from Asia Unbound

Authoritarian Modernism in East Asia: A Review

Chinese President Xi Jinping inspects troops at the People's Liberation Army (PLA) Hong Kong Garrison as part of events marking the twentieth anniversary of the city's handover from British to Chinese rule, in Hong Kong, China on June 30, 2017. Damir Sagolj/Reuters

September 4, 2019

Chinese President Xi Jinping inspects troops at the People's Liberation Army (PLA) Hong Kong Garrison as part of events marking the twentieth anniversary of the city's handover from British to Chinese rule, in Hong Kong, China on June 30, 2017. Damir Sagolj/Reuters
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Over the past decade, democracy has regressed in much of Asia, though there are notable exceptions including Malaysia and Taiwan. Southeast Asia has witnessed a reversal in Thailand, weakening institutions and norms in Bangladesh, India, and the Philippines, backsliding in Cambodia and even to some extent Indonesia, and sustained authoritarian rule in Laos and Vietnam, among other examples. Most notably, despite decades of predictions that China would, as it grew wealthier and more modern, undergo the type of political liberalization that had occurred in South Korea and Taiwan, China actually, in many ways, is more politically repressive today than it was in the early period of its reform era. The space in China today for political discussion has shrunk, even mildly reformist voices within the Chinese Communist Party (CCP) have been ostracized or essentially purged, the internet and social media are far more controlled than they were in China even five years ago, and the government is rolling out some of the most Big Brotheresque surveillance technology of any state on earth.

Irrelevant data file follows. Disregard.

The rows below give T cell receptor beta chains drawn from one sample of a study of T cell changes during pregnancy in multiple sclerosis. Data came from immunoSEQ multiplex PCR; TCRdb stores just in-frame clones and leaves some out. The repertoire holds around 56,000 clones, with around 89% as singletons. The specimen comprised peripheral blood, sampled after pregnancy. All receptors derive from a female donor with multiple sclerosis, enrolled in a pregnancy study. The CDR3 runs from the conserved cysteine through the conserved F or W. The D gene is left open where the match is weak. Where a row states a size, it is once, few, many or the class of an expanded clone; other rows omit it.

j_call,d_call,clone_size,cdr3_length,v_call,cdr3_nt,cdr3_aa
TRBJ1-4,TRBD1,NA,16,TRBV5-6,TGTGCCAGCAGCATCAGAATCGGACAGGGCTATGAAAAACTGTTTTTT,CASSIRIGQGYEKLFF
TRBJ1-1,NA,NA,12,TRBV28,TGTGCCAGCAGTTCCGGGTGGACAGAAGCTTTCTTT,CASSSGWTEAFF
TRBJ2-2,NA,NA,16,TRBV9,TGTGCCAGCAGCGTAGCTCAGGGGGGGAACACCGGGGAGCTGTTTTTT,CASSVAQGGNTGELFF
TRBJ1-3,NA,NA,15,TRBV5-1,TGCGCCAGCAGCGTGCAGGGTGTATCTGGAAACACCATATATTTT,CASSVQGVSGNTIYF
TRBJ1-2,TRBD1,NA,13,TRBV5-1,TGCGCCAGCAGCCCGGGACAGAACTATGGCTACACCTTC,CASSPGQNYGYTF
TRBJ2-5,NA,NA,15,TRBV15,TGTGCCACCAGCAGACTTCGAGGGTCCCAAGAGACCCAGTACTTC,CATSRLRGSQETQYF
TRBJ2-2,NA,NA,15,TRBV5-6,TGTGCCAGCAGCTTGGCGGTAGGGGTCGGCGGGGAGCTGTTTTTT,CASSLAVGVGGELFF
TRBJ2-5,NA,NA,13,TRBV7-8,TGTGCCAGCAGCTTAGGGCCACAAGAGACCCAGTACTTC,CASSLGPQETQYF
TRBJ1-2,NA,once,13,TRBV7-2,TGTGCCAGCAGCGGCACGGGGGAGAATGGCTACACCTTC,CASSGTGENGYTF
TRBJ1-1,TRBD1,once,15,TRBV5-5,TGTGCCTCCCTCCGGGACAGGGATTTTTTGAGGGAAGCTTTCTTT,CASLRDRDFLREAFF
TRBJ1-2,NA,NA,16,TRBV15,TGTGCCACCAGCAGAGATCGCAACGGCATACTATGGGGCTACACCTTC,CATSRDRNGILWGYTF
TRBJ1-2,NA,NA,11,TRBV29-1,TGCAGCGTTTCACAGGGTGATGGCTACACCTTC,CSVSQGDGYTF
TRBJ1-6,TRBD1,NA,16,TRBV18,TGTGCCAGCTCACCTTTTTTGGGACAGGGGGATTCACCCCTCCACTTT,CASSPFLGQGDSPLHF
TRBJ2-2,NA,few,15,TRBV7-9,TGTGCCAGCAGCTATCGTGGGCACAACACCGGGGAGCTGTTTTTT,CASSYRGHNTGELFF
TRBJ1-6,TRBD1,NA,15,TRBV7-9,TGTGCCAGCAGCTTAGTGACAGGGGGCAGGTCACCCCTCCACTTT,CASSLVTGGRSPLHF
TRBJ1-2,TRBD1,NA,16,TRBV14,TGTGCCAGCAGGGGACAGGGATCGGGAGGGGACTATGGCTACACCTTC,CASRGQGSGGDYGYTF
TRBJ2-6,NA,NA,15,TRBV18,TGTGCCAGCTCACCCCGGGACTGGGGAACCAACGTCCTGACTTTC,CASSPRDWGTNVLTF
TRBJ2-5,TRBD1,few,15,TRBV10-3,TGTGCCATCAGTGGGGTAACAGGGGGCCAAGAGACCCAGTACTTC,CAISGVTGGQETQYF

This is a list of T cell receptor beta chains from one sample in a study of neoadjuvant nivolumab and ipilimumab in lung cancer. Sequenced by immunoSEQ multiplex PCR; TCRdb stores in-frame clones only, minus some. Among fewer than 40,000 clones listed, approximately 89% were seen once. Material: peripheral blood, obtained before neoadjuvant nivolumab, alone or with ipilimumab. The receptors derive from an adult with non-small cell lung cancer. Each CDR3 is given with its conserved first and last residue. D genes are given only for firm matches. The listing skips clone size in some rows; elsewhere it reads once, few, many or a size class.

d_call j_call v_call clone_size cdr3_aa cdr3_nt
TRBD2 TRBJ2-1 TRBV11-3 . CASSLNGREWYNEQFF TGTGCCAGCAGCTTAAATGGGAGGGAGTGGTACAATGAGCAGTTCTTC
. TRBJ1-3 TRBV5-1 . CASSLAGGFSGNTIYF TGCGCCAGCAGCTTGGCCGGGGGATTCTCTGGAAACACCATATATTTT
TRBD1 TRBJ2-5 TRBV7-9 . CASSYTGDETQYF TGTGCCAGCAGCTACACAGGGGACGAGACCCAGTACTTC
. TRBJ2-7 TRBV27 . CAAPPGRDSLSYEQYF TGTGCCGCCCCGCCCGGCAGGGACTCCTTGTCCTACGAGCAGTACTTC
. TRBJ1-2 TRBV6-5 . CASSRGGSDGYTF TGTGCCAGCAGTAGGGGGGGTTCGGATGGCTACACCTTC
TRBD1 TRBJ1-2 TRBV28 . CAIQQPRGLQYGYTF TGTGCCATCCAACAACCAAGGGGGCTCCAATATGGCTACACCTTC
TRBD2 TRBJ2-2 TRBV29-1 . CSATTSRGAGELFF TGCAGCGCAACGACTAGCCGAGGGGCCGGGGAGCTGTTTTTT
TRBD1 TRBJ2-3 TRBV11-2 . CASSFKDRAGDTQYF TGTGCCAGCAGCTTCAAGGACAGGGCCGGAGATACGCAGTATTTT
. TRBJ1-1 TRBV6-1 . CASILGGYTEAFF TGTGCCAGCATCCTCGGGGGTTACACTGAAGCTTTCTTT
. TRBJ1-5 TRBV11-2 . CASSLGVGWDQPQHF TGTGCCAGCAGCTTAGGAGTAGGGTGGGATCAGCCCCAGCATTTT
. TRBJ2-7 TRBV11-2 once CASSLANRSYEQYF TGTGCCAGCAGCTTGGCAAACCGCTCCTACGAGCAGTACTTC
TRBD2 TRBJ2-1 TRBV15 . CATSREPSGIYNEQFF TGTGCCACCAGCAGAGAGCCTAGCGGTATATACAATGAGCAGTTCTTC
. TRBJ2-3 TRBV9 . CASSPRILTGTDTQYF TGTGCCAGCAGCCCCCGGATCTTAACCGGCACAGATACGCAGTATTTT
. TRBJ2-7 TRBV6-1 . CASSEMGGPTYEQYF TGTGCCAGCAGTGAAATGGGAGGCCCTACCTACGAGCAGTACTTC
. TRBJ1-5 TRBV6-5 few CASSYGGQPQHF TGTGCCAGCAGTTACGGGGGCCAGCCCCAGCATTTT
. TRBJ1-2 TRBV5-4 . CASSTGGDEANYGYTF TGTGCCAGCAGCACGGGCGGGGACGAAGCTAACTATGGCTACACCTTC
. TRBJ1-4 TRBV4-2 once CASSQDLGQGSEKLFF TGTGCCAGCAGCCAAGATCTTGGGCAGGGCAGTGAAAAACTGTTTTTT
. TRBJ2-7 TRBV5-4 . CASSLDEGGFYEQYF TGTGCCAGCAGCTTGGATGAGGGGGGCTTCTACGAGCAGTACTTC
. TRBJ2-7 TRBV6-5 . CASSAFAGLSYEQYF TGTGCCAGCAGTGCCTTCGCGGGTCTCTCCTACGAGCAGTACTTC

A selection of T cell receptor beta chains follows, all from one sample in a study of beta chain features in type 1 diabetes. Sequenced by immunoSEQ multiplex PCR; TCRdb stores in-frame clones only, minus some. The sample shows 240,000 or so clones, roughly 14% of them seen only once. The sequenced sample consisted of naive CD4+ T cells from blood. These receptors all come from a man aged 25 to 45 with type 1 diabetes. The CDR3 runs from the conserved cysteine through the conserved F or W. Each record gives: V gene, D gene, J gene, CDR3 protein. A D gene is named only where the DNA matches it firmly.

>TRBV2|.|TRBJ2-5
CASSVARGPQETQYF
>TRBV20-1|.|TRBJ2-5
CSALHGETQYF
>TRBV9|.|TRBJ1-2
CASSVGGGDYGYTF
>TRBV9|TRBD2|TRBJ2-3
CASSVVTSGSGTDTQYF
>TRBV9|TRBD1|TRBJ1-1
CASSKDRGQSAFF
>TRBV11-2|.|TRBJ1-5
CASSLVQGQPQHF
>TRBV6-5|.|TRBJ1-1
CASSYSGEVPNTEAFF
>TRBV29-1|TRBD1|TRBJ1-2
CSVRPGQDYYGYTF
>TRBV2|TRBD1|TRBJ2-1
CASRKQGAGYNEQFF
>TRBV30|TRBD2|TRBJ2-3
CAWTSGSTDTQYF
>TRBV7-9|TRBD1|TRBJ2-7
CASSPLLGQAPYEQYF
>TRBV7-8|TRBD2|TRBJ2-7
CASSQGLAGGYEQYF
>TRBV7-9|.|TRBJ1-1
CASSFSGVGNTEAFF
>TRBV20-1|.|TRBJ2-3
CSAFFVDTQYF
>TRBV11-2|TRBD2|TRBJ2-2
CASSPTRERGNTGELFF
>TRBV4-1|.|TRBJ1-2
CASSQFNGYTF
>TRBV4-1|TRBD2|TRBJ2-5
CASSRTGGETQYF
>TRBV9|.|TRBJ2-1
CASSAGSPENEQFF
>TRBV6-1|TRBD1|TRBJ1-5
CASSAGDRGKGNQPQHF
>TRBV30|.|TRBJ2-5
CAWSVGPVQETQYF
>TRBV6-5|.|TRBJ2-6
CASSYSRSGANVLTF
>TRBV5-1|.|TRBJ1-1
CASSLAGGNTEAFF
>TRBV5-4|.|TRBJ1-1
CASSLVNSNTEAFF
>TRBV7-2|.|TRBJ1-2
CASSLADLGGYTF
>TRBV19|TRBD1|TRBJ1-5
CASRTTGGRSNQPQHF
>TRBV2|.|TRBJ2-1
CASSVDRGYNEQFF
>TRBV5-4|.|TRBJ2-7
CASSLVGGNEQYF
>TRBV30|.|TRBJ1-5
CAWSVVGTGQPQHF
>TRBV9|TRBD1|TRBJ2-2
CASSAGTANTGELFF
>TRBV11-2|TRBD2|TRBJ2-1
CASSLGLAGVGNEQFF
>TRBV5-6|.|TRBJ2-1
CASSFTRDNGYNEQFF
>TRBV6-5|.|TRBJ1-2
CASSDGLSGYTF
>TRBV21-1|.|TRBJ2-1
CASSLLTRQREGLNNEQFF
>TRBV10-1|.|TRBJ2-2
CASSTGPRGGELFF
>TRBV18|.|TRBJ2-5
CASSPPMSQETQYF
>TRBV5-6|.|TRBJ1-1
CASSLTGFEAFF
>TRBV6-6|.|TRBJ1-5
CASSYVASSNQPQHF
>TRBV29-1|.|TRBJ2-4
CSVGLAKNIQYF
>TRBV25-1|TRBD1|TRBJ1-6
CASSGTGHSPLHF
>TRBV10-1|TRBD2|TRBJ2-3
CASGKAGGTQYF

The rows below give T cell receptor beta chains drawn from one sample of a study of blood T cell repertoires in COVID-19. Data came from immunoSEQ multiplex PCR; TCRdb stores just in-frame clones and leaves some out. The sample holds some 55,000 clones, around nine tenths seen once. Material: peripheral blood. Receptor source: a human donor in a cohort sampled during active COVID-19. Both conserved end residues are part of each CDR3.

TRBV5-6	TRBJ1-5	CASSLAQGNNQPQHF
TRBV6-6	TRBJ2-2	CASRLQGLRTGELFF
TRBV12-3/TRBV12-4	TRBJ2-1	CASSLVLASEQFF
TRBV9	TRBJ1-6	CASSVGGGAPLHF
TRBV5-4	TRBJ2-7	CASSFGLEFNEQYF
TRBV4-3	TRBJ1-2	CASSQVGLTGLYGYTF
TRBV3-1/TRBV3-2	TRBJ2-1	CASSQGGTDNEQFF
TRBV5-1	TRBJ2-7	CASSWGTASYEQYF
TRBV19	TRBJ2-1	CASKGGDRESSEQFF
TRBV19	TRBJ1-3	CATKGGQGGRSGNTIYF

In his concise but well-argued new book, Mark Thompson, head of the Department of Asian and International Studies and director of the Southeast Asia Research Center at the City University of Hong Kong, notes that China could clearly challenge the notion that modernism must necessarily, eventually, lead to political liberalization. China could indeed further modernize without democratizing. Thompson places China’s four-decade trajectory in the context of authoritarian modernization in East Asia (and to some extent other areas like Europe), where many states, at least initially, modernized their economies and societies without real political reform. He examines the links between China’s strategies and those of Singapore, the clearest model for what China has achieved—albeit one that can only explain so much about China’s development—and he cogently assesses how the Communist Party stays in power, and well could stay in power for many decades to come, diverging from the paths of other Asian modernizers, and even from Singapore. My full review of Thompson’s timely new book can be read in the Kyoto Review of Southeast Asia.

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